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Pagan News Beagle: Faithful Friday, September 25

Cubans celebrate their dual faiths of Catholicism and Santería. The dwindling Parsi (Zoroastrian) community of Pakistan struggles to survive. And online atheists grapple with sexism in their movement. It's Faithful Friday, our weekly discussion of religion and religious communities from around the globe. All this and more for the Pagan News Beagle!

Shortly before his visit to the United States, Pope Francis visited Cuba. Despite the country's officially communist stance, many in the country are still fond of the Catholic faith. But Cubans aren't necessarily exclusive in their affections; this article from The Huffington Post examines the Afro-Cuban religion of Santería as well as its long and complicated relationship with Catholicism.

Once the dominant religion of Iran, Zoroastrianism today is an endangered and dwindling faith. In Pakistan, where many Zoroastrians of the Parsi tradition live the religious tradition faces threats from both without and within: without from Islamist violence and within from the religion's own self-segregation from the outside world, which makes it unappealing to young members.

The legacy of Christianity in Africa is a complicated one. Ethiopia was one of the first countries in the world to adopt Christianity, preceding ancient Rome. But Christianity is also inexorably tied up in colonialism and slavery, which were forcibly imposed upon most of Africa by Christian Europe. As such it may not be surprising that some West Africans, such as Azizaa feel a fair degree of hostility toward the religion and hope instead to revitalize their own traditional beliefs.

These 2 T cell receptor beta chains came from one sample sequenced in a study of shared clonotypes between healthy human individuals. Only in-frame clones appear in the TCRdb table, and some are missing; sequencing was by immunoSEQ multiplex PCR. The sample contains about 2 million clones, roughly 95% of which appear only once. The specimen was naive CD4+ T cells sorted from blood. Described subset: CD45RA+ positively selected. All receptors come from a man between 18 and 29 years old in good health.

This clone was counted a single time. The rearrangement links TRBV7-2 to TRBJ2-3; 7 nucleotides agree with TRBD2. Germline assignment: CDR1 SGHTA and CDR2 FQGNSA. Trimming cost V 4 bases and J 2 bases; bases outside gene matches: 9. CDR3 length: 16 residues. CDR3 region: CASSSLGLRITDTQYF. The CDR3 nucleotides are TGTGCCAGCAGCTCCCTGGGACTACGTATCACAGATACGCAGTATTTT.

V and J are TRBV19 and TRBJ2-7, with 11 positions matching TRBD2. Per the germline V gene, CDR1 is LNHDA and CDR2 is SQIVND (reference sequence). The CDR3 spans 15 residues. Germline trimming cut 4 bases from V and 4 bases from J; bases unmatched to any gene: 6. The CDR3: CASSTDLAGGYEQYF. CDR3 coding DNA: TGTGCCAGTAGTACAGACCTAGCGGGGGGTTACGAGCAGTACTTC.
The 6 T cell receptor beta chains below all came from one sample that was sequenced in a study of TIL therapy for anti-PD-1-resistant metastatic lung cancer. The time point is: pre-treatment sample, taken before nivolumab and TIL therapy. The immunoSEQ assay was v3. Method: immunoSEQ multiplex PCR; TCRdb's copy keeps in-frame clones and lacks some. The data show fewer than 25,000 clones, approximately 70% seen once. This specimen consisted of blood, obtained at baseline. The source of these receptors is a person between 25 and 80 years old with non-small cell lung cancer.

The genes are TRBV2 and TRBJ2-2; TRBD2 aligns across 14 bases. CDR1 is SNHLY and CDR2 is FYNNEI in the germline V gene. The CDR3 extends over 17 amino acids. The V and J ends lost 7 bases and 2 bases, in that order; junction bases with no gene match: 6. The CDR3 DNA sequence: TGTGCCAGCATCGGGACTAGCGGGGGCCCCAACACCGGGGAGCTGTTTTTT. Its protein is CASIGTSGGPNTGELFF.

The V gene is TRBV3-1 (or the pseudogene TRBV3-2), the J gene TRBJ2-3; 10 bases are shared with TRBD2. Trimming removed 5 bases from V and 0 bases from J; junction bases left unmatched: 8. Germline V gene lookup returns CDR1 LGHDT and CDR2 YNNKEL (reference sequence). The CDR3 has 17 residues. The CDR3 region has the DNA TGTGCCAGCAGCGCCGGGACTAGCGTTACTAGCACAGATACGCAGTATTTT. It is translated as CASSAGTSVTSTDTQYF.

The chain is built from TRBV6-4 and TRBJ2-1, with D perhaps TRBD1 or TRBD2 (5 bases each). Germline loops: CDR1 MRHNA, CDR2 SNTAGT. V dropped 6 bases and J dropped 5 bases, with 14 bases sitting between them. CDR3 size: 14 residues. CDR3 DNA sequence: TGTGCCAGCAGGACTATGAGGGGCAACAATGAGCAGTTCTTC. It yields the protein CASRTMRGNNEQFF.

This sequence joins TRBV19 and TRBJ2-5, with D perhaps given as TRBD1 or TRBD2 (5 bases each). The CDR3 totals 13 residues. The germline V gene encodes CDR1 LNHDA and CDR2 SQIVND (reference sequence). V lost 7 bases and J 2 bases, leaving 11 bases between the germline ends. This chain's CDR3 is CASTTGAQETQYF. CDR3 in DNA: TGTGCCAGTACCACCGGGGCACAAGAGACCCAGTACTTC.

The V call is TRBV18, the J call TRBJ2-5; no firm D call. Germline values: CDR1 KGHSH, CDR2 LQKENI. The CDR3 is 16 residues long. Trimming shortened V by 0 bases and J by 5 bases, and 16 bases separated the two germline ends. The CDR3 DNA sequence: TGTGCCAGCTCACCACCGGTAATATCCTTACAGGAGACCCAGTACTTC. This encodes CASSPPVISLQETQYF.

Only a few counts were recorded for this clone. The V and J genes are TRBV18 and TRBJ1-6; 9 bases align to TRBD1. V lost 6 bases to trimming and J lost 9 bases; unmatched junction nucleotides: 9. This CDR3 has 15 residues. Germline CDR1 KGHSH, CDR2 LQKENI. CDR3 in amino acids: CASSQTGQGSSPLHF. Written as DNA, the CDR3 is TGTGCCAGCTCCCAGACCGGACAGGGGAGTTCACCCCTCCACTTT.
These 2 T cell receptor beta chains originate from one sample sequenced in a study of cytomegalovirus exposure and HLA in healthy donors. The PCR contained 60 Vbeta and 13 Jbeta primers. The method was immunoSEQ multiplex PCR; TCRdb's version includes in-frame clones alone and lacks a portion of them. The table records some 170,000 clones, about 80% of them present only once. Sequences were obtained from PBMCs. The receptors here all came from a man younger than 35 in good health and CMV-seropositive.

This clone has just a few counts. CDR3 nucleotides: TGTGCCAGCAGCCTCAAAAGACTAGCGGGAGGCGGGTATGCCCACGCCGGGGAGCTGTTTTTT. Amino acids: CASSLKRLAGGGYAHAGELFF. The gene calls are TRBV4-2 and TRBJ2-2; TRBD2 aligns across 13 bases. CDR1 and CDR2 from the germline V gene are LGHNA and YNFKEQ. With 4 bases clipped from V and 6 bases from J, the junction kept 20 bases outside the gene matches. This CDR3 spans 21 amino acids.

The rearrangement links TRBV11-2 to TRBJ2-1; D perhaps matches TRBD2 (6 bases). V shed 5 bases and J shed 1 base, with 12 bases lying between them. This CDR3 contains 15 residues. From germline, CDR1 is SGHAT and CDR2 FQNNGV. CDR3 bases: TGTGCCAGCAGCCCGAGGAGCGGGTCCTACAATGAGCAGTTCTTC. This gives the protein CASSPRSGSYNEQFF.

In theory, people who identify as progressive or left-leaning are pluralistic and supportive of multiple varied ethnic and religious communities. In practice, however, things aren't always so simple. Owen Jones, writing for The Guardian, decries what he considers to be an underlying element of Antisemitism within the European left.

Speaking of problematic currents within a movement, the online atheist community has drawn recent criticism for many of its members misogynistic behavior and speech. Over at Patheos, atheist writer Matthew Facciani describes the necessity of combating sexism within the atheist community openly and how it damages atheists' credibility.

Top image by Dominik Schwarz

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Aryós Héngwis (or the more modest Héngwis for short) is a native of the Pontic-Caspian steppe, born some 5000 years ago, near the village of Dereivka. In his youth he stood out from the other snakes for his love of learning and culture, eventually coming into the service of the local reǵs before moving westward toward Europe. Most recently, Aryós Héngwis left his home to pursue a new life in America, where he has come under the employ of BBI Media as an internet watchdog (or watchsnake, if you will), ever poised to strike the unwary troll.


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